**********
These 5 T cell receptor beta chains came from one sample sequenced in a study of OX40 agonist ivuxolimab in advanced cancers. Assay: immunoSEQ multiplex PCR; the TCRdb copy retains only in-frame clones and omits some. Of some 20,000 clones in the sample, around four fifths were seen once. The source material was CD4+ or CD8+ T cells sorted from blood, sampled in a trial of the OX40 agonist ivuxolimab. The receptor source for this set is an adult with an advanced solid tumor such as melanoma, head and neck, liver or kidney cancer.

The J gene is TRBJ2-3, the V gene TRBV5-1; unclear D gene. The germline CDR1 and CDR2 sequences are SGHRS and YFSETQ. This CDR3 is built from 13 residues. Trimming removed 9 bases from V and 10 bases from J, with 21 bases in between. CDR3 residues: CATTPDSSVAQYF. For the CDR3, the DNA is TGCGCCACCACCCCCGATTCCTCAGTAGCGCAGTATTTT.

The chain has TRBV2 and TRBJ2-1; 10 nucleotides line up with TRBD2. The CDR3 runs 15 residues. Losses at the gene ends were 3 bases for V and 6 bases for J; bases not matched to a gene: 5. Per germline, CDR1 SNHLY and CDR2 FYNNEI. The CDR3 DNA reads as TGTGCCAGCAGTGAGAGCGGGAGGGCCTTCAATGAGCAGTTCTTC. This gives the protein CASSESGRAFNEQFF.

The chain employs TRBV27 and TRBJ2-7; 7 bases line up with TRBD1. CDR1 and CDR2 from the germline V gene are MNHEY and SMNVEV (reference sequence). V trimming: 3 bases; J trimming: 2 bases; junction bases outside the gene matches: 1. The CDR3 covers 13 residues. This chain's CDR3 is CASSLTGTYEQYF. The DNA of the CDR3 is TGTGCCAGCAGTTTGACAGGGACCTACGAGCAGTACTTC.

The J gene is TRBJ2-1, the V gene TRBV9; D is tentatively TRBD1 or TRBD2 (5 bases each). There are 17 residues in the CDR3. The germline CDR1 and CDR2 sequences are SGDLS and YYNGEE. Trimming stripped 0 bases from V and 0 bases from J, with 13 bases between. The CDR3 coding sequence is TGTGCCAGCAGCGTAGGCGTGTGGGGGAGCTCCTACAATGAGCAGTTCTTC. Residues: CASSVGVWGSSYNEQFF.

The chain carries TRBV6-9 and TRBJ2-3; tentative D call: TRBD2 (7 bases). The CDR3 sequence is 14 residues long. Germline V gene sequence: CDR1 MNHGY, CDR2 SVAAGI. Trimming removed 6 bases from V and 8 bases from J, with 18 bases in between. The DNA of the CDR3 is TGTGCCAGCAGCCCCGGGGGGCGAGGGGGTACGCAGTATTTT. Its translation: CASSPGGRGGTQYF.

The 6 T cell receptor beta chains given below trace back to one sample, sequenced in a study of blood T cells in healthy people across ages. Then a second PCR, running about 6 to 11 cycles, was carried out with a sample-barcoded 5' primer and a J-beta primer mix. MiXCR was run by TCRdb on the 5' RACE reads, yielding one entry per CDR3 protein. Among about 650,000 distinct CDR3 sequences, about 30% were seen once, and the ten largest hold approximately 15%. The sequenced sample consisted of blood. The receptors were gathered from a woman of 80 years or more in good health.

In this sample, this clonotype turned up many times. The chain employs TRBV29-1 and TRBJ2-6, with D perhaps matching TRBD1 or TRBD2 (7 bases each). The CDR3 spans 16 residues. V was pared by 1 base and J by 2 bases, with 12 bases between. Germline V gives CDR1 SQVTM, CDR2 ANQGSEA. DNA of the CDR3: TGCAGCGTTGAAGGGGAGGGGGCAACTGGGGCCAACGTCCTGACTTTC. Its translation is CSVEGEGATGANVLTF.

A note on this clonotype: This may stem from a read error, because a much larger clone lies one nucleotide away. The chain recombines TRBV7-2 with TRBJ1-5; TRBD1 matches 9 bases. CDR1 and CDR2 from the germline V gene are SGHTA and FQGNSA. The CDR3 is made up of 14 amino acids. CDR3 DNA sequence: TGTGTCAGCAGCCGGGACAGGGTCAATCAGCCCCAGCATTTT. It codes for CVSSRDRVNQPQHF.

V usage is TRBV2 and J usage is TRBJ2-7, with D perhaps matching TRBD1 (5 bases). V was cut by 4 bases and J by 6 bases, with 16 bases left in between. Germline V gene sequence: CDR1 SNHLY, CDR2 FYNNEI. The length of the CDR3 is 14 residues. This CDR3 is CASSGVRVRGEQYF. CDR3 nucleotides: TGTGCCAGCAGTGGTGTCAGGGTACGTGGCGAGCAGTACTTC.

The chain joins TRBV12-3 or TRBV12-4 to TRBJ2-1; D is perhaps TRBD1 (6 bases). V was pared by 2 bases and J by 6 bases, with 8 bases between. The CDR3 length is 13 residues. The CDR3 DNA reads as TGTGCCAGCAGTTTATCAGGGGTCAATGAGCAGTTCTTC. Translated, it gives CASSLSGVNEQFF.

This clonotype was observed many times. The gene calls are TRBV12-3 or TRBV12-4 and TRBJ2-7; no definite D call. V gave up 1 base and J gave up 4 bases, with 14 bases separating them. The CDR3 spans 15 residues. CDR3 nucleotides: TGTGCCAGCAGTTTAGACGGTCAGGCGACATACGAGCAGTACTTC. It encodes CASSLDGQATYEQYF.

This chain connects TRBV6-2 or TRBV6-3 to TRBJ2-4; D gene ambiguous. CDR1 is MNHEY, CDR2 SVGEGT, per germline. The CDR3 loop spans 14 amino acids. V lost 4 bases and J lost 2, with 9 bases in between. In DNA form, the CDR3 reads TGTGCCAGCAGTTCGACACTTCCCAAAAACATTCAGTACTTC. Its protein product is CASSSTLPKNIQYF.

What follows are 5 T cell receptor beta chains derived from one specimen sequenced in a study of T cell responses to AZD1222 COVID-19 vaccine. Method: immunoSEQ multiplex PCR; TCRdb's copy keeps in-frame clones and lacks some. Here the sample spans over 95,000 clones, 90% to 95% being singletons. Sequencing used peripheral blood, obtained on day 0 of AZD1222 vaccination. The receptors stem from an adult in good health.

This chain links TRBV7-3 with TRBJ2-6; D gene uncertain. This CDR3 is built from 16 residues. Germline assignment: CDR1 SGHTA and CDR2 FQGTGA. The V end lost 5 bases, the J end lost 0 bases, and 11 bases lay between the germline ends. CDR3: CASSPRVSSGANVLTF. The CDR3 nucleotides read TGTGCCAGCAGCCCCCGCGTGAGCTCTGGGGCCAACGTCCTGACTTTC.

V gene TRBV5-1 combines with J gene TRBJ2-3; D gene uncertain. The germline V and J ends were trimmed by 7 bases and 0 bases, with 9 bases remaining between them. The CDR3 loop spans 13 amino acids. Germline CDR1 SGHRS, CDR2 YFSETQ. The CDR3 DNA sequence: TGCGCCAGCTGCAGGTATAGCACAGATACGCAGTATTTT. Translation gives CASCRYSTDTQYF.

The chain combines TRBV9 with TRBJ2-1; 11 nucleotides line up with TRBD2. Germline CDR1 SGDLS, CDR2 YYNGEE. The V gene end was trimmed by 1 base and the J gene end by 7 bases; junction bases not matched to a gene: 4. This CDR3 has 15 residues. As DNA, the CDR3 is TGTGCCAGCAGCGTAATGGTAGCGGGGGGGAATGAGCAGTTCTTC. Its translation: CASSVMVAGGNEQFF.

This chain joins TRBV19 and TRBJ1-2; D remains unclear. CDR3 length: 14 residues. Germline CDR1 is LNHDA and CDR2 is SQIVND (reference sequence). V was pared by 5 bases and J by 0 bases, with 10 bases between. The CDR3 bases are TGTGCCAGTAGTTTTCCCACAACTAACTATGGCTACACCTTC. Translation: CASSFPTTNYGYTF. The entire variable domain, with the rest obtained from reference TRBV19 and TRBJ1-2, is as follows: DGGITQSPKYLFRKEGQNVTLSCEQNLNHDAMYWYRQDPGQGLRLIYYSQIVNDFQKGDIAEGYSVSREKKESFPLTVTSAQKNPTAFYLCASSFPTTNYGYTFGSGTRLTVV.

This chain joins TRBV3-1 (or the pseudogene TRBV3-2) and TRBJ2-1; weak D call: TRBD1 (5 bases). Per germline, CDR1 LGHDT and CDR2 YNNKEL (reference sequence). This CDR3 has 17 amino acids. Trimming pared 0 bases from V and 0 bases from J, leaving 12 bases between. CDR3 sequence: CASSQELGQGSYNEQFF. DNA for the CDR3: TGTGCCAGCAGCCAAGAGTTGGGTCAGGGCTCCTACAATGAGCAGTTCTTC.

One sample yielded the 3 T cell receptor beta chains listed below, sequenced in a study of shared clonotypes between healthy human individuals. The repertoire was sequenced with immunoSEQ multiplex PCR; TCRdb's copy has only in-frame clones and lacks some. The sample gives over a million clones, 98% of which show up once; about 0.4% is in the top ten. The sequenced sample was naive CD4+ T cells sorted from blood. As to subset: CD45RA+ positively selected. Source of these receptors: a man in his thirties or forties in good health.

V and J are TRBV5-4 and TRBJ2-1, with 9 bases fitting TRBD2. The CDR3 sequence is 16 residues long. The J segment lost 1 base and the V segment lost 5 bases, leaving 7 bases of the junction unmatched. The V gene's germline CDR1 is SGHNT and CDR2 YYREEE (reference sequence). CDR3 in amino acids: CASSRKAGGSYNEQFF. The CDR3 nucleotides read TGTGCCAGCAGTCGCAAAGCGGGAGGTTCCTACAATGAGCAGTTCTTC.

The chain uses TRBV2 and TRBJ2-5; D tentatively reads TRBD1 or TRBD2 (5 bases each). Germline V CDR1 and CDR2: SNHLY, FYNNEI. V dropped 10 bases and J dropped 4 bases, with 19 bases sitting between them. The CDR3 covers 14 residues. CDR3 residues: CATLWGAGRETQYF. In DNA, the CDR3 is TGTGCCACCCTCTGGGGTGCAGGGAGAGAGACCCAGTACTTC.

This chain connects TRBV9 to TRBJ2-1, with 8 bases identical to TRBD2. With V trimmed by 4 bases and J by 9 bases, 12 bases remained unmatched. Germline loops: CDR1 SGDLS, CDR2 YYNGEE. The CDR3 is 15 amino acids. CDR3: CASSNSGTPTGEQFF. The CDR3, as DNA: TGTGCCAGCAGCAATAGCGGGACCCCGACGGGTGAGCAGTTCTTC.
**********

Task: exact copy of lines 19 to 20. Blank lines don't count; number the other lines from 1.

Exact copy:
This chain joins TRBV3-1 (or the pseudogene TRBV3-2) and TRBJ2-1; weak D call: TRBD1 (5 bases). Per germline, CDR1 LGHDT and CDR2 YNNKEL (reference sequence). This CDR3 has 17 amino acids. Trimming pared 0 bases from V and 0 bases from J, leaving 12 bases between. CDR3 sequence: CASSQELGQGSYNEQFF. DNA for the CDR3: TGTGCCAGCAGCCAAGAGTTGGGTCAGGGCTCCTACAATGAGCAGTTCTTC.

One sample yielded the 3 T cell receptor beta chains listed below, sequenced in a study of shared clonotypes between healthy human individuals. The repertoire was sequenced with immunoSEQ multiplex PCR; TCRdb's copy has only in-frame clones and lacks some. The sample gives over a million clones, 98% of which show up once; about 0.4% is in the top ten. The sequenced sample was naive CD4+ T cells sorted from blood. As to subset: CD45RA+ positively selected. Source of these receptors: a man in his thirties or forties in good health.